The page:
So my son’s journey as a player training with a Premiership rugby club is over. The world of sport is of course highly competitive and can be quite harsh.
My son, along with a handful of his school friends and a lot of other local boys, trained with the club for two years. They cut a few boys at the start of the summer and my son made it through the cut. They then assessed the boys over the summer at training and a number of matches, with the aim of cutting around half of them. This is of course not great if you’ve broken your pelvis and are unable to do any sport for three months.
But my son didn’t give up. He went along to the first summer training session and handed in his form along with the other boys. And I felt a little heartbroken for him as he walked away.
Was he wasting his time even filing his form in and handing it in? What chance did he have of making it through when he couldn’t even play? But, on the other hand, how is it fair to get rid of him when he has been unable to play? Couldn’t he go back when he’s fully recovered to be assessed then?
But clearly he couldn’t. I have a feeling that, if he’d been able to play over summer, he would have stood a very good chance of getting through.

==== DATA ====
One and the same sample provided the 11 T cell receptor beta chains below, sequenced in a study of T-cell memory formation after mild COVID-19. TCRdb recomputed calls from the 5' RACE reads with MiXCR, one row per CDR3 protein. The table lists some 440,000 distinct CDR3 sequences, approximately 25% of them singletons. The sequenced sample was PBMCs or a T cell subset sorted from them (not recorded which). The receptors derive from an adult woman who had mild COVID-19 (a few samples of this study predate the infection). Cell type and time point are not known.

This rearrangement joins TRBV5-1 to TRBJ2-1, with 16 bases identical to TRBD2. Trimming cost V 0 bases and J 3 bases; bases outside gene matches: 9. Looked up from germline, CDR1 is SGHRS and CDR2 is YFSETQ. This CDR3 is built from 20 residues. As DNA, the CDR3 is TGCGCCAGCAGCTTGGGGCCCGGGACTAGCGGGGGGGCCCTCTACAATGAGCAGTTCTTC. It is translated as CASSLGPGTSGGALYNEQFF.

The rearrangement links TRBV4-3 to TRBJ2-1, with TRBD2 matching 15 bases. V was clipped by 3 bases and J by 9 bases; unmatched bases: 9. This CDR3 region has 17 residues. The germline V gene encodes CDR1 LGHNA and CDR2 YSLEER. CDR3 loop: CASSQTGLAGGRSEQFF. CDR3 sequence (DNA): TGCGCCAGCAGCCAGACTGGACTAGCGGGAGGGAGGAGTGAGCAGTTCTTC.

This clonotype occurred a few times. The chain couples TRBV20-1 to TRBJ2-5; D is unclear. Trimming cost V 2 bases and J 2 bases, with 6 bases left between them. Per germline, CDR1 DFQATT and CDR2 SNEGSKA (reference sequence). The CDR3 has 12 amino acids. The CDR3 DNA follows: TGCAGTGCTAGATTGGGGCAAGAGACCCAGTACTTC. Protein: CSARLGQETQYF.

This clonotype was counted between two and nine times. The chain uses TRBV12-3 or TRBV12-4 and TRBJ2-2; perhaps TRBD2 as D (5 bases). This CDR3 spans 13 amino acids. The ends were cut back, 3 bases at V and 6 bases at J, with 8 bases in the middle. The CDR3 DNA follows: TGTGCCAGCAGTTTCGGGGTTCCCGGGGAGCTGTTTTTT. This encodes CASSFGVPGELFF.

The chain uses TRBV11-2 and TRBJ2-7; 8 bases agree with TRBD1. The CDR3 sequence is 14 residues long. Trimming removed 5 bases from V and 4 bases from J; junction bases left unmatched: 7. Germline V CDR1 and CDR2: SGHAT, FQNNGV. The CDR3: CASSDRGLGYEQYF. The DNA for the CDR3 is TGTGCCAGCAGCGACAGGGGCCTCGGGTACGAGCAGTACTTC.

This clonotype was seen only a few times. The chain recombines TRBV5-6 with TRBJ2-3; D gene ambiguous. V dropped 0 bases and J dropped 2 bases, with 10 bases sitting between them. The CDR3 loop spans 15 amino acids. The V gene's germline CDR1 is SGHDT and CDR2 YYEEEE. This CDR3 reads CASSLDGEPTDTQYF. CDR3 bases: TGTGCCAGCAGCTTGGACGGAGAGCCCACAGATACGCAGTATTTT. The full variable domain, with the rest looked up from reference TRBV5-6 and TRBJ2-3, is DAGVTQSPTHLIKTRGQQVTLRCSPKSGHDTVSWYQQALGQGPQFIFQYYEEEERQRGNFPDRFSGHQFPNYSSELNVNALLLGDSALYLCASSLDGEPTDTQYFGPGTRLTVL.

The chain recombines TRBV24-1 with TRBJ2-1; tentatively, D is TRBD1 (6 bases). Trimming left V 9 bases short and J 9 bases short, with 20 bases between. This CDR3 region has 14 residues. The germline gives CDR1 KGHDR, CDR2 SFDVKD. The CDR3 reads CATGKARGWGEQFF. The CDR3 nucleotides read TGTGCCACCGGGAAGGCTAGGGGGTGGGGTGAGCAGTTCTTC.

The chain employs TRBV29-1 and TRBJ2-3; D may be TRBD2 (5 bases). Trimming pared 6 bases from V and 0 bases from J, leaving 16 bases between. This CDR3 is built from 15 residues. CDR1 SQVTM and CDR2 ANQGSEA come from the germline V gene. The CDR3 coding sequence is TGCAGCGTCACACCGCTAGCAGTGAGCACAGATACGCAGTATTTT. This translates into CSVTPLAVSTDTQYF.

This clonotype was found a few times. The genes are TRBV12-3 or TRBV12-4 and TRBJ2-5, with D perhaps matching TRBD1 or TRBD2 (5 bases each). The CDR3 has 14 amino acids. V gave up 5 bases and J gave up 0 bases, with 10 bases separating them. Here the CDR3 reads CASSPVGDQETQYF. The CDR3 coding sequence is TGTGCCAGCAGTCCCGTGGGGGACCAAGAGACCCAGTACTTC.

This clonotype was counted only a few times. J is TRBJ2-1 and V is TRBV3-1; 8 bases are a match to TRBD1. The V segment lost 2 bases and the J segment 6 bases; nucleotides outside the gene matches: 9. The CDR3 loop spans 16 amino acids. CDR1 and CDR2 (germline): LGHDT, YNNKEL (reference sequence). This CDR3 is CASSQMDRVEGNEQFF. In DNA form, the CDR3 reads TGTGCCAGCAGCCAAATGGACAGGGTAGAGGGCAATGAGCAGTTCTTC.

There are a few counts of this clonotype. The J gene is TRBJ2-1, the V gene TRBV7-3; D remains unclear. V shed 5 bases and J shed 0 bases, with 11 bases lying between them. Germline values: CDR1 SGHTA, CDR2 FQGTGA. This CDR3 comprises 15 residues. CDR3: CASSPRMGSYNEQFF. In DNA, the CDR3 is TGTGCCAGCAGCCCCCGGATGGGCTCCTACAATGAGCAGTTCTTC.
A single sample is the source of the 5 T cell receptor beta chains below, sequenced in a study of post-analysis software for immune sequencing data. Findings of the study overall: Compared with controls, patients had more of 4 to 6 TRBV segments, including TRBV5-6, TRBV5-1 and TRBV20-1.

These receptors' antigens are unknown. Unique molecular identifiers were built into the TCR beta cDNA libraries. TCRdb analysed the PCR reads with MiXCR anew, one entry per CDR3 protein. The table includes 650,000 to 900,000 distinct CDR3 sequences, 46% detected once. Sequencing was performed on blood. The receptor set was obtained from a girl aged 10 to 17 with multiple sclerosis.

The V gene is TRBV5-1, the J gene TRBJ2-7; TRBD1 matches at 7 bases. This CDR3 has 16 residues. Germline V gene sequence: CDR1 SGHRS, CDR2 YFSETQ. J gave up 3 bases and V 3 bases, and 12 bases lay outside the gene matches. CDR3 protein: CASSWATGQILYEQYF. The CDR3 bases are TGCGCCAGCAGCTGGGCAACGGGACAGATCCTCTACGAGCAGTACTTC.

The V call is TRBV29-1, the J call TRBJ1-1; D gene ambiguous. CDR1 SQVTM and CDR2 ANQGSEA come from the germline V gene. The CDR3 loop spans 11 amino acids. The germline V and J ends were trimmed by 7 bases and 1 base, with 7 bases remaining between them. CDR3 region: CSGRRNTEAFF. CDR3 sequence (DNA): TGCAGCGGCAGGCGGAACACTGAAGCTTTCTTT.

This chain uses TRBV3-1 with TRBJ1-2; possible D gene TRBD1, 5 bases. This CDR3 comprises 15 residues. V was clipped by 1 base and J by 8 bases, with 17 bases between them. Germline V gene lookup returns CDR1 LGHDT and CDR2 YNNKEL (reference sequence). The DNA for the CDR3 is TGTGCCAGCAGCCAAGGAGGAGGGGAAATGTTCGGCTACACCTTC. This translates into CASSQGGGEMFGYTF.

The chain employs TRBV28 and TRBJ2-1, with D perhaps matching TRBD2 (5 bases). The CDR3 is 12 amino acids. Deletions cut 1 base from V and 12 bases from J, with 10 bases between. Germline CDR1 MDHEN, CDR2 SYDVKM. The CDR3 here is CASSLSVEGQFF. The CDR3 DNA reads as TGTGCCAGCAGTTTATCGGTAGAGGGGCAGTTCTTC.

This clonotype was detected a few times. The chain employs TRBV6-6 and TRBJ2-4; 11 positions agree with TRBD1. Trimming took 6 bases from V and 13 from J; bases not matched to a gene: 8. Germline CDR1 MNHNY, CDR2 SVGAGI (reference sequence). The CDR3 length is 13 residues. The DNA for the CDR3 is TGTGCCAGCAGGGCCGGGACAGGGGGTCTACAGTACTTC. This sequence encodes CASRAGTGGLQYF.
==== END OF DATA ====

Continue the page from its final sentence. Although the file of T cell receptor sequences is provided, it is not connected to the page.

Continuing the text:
The Academy system in Premiership rugby is really impressive. They support boys with their studies, but they train them several times a week in rugby. They get sessions in the gym, they learn about nutrition, they have access to club physios when they’re injured… And every year a few more boys are cut until they get to under 20s and they are full-time Academy players.
My son never wanted to be a Premiership rugby player. But he didn’t want to give up either. He enjoys rugby and would have liked the chance to keep playing with the club for a little bit longer – partly for the glory, but mainly to help his school rugby and to put him in good stead for university rugby.
(In year 7 he went on a trip to Twickenham for the varsity game – Oxford v Cambridge. He would like nothing more than to be playing rugby for Oxford in front of year 7s from his old school.)
So the decision has been taken out of his hands. He doesn’t need to say to them at 18: ‘Actually, I’m going to university, I’m not going to be a professional rugby player’.
It is definitely for the best. But I still feel slightly sad about the bad timing and that he wasn’t even given the chance to show what he could do, due to his injury.
But it will be good for his athletics career and I will write about that separately.